Rabbi Jonathan Romain (Chair - Dignity in Dying) write an Open Letter: Dear colleagues,
If you have not already come across them, I thought you might like to see two news items:
1. The Times survey earlier this month amongst clergy which, among many other topics it covered, revealed increased support for assisted dying among Church of England priests, and critically that opposition to law change among them has dropped.
The survey shows a clear direction of travel among Church of England ministers. Not only has support for compassionate choice at the end of life gone up from 22 to 35 per cent, opposition to assisted dying has reduced significantly from 70 to 55 per cent. ...
In a 'Letter to the Editor', Vivienne Hayward responds to The Rev'd Dr. Canon Hayley Matthews' recently published paper 'Towards a radical theology of lay ministry':
As a cradle Anglican and a lay woman I strongly affirm Canon Hayley Matthew’s post Towards a Radical Theology of Lay Ministry in which she describes ‘disciples mak[ing] disciples, through service to their communities, exemplary work ethics, pastoral care, lunchtime conversations about where we went last weekend, seasons of invitation and kindly cards of condolence—nothing ground breaking at all, in fact, just the gentle lapping of a love that will not let us go.’ ‘This is the essence of Lay Ministry,’ she says, ‘to bring the Gospel to wherever we are ... by being the Good News wherever we are placed.’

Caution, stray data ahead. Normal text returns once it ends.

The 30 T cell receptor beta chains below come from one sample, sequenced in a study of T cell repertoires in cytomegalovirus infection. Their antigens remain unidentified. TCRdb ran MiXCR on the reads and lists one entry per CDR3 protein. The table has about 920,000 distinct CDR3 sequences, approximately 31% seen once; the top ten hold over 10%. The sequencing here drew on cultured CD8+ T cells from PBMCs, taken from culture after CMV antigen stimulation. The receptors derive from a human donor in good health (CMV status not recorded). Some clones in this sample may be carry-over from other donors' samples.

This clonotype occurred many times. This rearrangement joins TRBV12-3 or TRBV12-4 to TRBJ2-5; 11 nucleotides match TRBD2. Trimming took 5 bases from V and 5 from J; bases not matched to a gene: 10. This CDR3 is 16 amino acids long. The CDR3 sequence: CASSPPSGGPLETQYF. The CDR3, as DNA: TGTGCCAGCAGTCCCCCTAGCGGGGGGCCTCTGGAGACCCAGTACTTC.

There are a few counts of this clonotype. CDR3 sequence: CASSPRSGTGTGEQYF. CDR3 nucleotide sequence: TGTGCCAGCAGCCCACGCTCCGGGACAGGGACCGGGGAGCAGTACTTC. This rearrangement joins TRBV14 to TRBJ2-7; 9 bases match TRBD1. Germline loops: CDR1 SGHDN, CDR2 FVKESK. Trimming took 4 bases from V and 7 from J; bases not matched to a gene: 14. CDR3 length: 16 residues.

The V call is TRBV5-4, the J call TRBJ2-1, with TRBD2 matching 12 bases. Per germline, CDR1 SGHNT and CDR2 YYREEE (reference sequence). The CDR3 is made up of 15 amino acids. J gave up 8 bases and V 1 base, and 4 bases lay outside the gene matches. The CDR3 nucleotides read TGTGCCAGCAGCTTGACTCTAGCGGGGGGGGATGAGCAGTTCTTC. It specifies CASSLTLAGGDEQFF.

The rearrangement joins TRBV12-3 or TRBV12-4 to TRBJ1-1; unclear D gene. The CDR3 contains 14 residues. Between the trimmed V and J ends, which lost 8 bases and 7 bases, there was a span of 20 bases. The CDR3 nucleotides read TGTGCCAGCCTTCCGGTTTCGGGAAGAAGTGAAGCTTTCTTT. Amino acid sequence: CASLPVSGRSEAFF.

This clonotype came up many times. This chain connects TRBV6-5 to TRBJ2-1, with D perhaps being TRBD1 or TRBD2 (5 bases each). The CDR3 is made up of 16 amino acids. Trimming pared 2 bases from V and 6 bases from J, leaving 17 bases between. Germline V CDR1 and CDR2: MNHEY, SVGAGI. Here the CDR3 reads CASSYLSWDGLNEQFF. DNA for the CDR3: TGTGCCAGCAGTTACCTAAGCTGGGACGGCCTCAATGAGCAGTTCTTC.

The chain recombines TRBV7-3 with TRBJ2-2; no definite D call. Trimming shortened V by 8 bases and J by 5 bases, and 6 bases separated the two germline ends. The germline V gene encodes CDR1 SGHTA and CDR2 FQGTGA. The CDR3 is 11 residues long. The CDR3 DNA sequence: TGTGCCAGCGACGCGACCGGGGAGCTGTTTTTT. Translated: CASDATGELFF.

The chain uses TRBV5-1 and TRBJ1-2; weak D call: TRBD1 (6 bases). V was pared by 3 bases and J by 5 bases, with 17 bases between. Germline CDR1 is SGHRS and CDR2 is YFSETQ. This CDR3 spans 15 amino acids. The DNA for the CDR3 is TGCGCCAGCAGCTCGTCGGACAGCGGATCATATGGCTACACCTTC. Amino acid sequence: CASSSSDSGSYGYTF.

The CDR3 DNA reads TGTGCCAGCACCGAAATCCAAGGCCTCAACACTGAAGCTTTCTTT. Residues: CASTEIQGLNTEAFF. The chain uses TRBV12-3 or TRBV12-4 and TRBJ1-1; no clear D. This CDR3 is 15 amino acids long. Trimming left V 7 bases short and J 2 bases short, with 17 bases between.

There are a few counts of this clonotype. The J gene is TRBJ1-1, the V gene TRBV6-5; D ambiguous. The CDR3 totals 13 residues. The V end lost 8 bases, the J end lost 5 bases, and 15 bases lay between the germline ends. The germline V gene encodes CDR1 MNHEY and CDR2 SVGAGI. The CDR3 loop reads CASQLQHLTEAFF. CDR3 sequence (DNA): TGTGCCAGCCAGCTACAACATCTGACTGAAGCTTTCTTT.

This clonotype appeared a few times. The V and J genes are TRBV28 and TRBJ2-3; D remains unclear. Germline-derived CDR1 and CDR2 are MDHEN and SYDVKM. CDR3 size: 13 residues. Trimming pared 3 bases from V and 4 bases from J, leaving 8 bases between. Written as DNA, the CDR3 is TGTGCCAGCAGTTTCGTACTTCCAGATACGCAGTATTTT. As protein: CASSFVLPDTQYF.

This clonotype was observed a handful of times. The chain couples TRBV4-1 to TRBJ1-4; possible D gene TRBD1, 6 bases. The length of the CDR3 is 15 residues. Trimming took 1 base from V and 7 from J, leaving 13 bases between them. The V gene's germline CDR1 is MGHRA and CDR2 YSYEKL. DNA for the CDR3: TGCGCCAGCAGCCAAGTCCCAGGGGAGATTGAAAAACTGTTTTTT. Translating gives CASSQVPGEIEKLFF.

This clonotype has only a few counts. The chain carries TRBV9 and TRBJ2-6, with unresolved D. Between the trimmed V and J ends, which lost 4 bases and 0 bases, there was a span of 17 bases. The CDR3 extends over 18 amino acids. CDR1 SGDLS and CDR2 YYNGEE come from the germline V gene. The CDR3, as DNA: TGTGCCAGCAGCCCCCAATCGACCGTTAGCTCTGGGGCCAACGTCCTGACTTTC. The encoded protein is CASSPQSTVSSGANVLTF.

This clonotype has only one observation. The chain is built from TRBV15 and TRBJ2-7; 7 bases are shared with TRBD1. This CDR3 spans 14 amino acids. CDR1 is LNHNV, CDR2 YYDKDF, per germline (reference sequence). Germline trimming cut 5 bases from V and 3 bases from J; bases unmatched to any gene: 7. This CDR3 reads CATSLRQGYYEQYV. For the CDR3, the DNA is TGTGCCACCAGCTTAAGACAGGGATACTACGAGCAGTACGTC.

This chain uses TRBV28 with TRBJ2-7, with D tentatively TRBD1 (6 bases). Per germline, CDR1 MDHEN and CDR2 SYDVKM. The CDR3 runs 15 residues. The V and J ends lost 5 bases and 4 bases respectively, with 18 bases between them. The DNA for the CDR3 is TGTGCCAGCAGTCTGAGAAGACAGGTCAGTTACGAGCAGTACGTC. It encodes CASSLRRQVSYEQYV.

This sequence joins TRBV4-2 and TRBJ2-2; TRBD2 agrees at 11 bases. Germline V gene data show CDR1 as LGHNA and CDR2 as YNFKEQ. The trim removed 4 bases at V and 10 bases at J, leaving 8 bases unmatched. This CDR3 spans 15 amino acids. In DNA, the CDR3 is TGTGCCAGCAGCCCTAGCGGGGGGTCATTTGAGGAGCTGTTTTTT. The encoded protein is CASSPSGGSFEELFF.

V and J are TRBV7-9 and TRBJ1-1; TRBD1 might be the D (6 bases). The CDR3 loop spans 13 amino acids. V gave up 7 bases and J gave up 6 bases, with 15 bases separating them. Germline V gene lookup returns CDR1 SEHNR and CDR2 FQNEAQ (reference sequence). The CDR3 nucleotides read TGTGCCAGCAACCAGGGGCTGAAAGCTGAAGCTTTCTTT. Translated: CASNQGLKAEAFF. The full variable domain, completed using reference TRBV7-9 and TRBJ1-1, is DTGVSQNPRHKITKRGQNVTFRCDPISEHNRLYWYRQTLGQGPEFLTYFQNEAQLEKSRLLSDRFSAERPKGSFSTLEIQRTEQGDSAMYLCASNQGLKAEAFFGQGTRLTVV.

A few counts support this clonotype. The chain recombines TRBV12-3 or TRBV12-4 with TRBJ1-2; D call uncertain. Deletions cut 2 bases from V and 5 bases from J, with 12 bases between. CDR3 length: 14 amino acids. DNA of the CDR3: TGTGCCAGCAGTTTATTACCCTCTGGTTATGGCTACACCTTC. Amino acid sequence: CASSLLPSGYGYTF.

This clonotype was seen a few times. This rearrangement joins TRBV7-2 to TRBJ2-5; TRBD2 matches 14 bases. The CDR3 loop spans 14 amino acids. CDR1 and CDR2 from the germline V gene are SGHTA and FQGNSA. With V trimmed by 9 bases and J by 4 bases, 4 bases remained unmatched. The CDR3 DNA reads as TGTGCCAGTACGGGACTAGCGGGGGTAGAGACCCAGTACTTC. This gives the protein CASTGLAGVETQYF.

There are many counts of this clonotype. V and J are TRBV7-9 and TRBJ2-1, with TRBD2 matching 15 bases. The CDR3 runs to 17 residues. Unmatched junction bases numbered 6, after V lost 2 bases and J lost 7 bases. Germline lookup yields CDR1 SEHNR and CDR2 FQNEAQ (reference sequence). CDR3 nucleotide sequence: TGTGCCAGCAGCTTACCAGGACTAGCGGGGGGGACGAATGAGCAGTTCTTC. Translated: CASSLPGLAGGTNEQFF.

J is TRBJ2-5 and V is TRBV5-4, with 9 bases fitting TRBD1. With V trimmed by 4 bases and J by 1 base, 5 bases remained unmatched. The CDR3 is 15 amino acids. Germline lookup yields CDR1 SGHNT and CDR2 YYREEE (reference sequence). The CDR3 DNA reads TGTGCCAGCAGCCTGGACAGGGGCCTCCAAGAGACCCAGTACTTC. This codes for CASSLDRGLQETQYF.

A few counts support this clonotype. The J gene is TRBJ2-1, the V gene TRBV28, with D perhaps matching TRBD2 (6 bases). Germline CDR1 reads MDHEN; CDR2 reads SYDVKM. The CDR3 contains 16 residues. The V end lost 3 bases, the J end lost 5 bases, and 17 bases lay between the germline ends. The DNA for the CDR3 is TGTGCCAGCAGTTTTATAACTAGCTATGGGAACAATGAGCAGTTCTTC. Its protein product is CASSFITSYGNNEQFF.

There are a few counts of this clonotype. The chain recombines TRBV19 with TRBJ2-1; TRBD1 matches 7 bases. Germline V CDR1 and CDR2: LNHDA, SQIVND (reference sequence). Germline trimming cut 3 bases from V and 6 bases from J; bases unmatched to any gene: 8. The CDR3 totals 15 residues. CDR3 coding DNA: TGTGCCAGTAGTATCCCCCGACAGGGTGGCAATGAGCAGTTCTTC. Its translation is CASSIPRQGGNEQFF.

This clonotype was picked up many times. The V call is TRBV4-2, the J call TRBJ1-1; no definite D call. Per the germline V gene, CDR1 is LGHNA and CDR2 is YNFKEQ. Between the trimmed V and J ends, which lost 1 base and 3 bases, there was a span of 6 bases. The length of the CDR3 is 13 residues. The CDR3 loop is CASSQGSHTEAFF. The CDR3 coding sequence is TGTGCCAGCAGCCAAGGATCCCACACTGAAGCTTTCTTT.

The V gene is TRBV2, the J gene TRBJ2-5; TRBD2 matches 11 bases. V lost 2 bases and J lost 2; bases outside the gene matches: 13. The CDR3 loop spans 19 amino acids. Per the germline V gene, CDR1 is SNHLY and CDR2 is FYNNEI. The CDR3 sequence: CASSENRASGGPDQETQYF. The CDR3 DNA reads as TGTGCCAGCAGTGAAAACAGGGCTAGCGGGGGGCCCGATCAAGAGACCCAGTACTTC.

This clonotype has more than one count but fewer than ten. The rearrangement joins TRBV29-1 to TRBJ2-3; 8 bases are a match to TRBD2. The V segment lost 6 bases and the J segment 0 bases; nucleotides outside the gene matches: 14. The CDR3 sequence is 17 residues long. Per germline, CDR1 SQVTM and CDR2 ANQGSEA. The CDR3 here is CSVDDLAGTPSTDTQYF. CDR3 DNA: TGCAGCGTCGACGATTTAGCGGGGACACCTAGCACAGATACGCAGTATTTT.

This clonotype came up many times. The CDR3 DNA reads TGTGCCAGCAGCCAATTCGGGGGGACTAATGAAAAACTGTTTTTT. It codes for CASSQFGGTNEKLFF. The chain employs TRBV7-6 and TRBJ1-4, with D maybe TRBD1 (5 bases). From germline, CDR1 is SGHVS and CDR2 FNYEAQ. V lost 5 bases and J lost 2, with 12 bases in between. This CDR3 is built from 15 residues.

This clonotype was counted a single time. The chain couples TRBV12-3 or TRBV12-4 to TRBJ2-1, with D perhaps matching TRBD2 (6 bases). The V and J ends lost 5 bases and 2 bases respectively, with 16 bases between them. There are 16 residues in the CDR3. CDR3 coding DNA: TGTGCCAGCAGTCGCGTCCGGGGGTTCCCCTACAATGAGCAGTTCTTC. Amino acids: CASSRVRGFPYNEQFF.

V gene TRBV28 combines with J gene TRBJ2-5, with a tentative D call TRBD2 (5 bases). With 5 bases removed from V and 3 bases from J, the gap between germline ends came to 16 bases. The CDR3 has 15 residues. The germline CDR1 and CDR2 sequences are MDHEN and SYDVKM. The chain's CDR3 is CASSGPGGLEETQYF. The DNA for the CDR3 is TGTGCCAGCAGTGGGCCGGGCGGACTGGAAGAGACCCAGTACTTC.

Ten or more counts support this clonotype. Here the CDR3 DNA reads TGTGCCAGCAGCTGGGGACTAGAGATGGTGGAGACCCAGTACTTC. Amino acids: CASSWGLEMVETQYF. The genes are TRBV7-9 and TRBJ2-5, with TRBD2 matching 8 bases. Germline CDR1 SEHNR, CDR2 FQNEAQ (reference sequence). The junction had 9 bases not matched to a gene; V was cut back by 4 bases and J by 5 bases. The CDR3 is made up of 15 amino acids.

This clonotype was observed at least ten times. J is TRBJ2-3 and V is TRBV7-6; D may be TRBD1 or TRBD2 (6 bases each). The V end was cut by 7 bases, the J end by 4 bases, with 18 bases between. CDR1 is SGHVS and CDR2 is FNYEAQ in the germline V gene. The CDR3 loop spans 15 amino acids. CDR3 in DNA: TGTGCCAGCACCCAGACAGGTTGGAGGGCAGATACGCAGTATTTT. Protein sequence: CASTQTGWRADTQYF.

As a teacher I also strongly affirm that ‘it is vitally important to develop a solid foundation for our faith internally if we are to express it externally, but equally important that we are then disciples with a confident grasp of the Gospel. Consequently, we can have those awkward conversations over the water cooler about why someone’s parent is suffering so as their life nears its end, or how God can let their colleague’s child succumb to cancer.’
No Anglican that I know would dispute this. The question is, though, ‘to what end?’ about which there is certainly no consensus. Central to this difference of understanding is the meaning of ‘salvation’. ...
Paul Oestreicher writes: This seems a good moment gratefully to share with you some of the milestones on my pilgrimage, as my OBE citation says, for ‘peace, human rights, reconciliation, and the Church’. These are the things that will continue to motivate me. A state award – I had already received a German one – is only acceptable as an affirmation of these values and of all those who have worked with me to embody them.
Rabbi Dr. Jonathan Romain -
There is a massive change going on in religious attitudes to assisted dying (by which a person is given a prescription for a lethal potion, which they themselves then order and take). However, far from being a modern issue, the problem of having to endure a painful end to one’s life has long been recognised ...
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